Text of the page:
Television: Family in ‘A Game of Thrones’

Posted 14 January, 2012 by Lianne in Books, Entertainment / 2 Comments

It’s been mentioned by the creators of the television adaptation of George R.R. Martin’s A Game of Thrones that a central theme of this story is family. Indeed, the principal houses involved in the political scene of Westeros are families. Re-watching the series again recently (with my parents, who are hooked now! =P) reinforced this notion in my mind. There are different types of families featured over the course of this series–some close, some not-so-healthy, but at the end of the day, they’re family.

Spoilers ahead if you haven’t watched the first season of the HBO series or if you haven’t read the first book in A Song of Ice and Fire!

Of course, the principal family that we, the audience, follow over the course of the first series is of House Stark. In the book, they have the most character chapters–minus Robb and Rickon–and indeed we continue to follow them after the tragedy that struck their family at the end of the first book. We are introduced to them as a fairly close-knit family, complete with its sibling squabbles (Arya and Sansa), encouragement (Robb & Jon re: Bran’s archery lessons), spouses wanting to stay put (Catelyn not wanting Ned to go south as Hand of the King) and differing relations with their parents (Jon Snow and Catelyn). Yet despite of all of these differences in character interactions, motivations and character paths, family is at the very heart of the Starks: at the very end, Ned chose to “confess” his so-called crimes in efforts of saving Sansa, who begged for Joffrey’s mercy at court and Catelyn told Robb that their first priority were to get his sisters back before they set out to “kill them all.” This is also clear in Ned’s solemn discussion with Arya in King’s Landing: because winter is coming–and winters in this world are harsh and devoid of warmth–the wolves must stick together no matter what. Away from the courtly intrigues of the south, the Stark family is the least dysfunctional of the lot and you find yourself rooting for a massive reunion after all the madness is over.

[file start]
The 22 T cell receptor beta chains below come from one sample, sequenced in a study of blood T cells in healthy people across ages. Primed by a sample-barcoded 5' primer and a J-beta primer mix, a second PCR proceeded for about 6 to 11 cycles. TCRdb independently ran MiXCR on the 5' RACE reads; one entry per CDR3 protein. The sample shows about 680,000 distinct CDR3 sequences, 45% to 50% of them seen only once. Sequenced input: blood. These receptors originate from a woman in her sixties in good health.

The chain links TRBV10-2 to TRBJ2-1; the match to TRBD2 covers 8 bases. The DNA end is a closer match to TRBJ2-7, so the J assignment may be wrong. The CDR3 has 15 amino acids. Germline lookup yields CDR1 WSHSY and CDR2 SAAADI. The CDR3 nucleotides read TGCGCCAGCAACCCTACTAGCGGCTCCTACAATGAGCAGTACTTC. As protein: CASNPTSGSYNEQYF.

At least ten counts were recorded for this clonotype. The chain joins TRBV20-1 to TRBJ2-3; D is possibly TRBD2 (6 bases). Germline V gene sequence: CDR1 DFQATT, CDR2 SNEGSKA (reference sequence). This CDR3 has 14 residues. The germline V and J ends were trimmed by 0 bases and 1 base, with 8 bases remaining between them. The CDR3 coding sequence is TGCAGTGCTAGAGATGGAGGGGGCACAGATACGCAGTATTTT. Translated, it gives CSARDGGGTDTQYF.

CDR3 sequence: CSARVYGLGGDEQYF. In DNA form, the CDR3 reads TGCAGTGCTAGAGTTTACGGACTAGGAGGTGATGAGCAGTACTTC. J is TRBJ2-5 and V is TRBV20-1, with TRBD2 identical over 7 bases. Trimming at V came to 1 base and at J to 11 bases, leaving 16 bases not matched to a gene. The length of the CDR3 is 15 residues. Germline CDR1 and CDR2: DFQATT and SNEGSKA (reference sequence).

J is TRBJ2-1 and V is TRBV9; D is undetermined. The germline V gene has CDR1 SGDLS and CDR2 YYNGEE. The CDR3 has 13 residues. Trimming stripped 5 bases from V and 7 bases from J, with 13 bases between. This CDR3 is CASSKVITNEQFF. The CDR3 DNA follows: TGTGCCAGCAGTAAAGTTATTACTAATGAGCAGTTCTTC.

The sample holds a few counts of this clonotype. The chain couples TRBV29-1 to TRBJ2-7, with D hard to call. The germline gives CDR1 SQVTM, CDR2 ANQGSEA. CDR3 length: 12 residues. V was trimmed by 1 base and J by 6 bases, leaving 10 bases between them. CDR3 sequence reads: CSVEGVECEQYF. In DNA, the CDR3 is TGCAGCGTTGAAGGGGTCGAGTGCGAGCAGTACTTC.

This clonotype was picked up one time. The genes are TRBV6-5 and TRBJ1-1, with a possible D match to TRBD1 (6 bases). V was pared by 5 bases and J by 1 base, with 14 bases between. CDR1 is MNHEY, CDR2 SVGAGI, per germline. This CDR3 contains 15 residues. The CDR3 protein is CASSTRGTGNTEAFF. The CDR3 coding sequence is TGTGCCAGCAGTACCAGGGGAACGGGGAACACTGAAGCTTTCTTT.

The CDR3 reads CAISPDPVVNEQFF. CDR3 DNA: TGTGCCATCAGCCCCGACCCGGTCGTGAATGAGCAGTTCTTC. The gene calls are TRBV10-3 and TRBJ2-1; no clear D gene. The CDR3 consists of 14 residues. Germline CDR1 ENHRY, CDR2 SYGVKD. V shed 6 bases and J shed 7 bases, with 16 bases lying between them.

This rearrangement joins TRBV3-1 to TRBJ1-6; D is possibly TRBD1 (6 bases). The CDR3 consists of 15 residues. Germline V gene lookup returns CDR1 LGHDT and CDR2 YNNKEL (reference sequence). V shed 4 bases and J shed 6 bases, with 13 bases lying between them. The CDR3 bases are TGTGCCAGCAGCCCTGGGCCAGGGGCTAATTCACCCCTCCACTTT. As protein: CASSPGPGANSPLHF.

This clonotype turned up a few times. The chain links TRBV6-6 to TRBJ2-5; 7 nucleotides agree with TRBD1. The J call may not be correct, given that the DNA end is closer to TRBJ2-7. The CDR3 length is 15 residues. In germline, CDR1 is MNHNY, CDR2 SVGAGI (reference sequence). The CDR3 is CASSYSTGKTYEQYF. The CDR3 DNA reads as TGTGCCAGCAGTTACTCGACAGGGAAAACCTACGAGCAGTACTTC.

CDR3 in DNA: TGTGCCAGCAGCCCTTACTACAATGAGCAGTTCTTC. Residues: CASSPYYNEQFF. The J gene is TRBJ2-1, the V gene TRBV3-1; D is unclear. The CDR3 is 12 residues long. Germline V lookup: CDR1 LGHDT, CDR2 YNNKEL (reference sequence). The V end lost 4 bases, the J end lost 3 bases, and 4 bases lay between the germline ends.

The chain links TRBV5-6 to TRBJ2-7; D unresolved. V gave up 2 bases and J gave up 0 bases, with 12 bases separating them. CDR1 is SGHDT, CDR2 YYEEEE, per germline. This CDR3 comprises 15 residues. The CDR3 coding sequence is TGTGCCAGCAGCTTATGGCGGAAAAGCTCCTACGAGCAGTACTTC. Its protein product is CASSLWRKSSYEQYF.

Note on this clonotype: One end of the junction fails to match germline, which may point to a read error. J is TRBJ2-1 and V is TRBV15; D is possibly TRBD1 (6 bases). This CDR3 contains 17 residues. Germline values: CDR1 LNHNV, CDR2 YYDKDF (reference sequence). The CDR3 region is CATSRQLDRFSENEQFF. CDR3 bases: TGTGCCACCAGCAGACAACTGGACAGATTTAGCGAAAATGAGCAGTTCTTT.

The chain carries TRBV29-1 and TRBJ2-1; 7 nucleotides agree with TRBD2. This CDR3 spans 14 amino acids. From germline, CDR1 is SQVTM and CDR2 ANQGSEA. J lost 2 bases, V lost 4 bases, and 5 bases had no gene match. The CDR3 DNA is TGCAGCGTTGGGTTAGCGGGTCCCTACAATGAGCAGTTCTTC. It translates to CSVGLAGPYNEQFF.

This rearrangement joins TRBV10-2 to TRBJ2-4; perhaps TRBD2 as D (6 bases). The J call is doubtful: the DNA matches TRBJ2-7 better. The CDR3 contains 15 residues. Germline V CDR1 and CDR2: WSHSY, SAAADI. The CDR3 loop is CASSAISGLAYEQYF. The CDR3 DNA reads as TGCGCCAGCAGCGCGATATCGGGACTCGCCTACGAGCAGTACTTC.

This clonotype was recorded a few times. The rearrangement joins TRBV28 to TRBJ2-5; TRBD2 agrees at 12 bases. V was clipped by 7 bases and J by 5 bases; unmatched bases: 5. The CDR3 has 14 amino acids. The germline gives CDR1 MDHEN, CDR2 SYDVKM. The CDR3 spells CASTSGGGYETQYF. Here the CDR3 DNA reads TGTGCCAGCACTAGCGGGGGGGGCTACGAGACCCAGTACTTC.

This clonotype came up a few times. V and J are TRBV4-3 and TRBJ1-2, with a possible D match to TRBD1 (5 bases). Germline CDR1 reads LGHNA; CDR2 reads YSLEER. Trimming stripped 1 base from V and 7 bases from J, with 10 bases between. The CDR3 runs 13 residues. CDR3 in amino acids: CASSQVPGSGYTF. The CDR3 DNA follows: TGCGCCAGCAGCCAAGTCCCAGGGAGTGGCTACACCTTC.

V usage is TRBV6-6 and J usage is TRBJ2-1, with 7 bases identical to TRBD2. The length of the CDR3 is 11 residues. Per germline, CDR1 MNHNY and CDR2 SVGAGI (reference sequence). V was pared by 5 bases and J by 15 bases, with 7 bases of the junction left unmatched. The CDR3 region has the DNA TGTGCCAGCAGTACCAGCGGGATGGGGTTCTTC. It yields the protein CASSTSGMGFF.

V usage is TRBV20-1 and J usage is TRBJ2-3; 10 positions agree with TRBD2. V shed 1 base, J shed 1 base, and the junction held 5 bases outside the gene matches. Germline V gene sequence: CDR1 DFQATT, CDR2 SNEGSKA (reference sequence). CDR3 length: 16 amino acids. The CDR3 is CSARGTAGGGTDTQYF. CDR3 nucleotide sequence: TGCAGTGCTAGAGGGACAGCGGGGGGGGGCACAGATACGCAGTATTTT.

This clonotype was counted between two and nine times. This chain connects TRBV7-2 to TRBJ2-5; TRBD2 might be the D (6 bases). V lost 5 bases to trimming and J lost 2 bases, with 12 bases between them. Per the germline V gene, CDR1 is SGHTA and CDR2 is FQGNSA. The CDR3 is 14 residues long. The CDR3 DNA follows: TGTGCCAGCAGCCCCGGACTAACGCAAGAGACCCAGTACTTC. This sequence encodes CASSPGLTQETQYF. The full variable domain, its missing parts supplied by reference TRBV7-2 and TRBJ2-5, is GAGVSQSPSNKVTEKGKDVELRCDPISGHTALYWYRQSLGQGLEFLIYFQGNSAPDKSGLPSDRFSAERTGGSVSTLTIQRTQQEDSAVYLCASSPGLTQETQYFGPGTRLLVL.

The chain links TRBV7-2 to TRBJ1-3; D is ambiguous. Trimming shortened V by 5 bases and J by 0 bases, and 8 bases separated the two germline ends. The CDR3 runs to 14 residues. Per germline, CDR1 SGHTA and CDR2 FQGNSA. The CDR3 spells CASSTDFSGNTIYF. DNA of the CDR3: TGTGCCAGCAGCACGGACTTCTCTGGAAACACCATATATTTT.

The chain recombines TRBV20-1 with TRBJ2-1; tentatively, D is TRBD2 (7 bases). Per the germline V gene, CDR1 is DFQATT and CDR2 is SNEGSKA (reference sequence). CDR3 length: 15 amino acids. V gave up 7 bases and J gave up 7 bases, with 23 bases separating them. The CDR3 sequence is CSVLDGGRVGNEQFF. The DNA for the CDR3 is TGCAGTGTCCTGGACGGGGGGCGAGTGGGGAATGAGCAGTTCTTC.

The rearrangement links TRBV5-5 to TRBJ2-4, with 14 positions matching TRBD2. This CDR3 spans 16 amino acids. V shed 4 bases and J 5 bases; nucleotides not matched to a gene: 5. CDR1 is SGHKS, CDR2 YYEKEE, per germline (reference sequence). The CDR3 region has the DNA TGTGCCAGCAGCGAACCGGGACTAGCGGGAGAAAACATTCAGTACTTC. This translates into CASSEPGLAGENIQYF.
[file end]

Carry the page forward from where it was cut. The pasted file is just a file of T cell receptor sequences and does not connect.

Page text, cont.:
House Lannister offers a different family dynamic to the Starks. Headed by the stern and patriarchial Tywin Lannister, he is pretty much the president of the corporation, the family mastermind, the authoritarian of the nation. From all of the Hands of the King of recent Westrosi memory, Tywin was the only one to have survived the position and after Robert’s Rebellion managed to secure his family in a position of prominence, with his daughter married to the new King and his son remaining in the Kingsguard. Of course, the inner family dynamic is anything but calm: Tywin obviously regards his son Tyrion with an attitude akin to loath and disappointment, Cersei and Tyrion hate each other, Jaime and Cersei are close in many ways, Jaime feels boxed in by Tywin’s expectations of him, Jaime and Tyrion respect and understand each other and Cersei is grooming her son Joffrey into his role as King one day. But despite of these varying sentiments for one another, one thing is clear: Lannisters must stick together. In that respect, they are similar to the Starks, but what is also different–and Tywin emphasises on this in the series–is that the family name is also important. Everyone in the Lannister family is charged to protect and uphold the name at all costs. This notion colours their various relationships and, perhaps more importantly, who they are as individuals. It would, of course, play a role in later novels of the series, especially as their family has secured their political position at the end of the first series.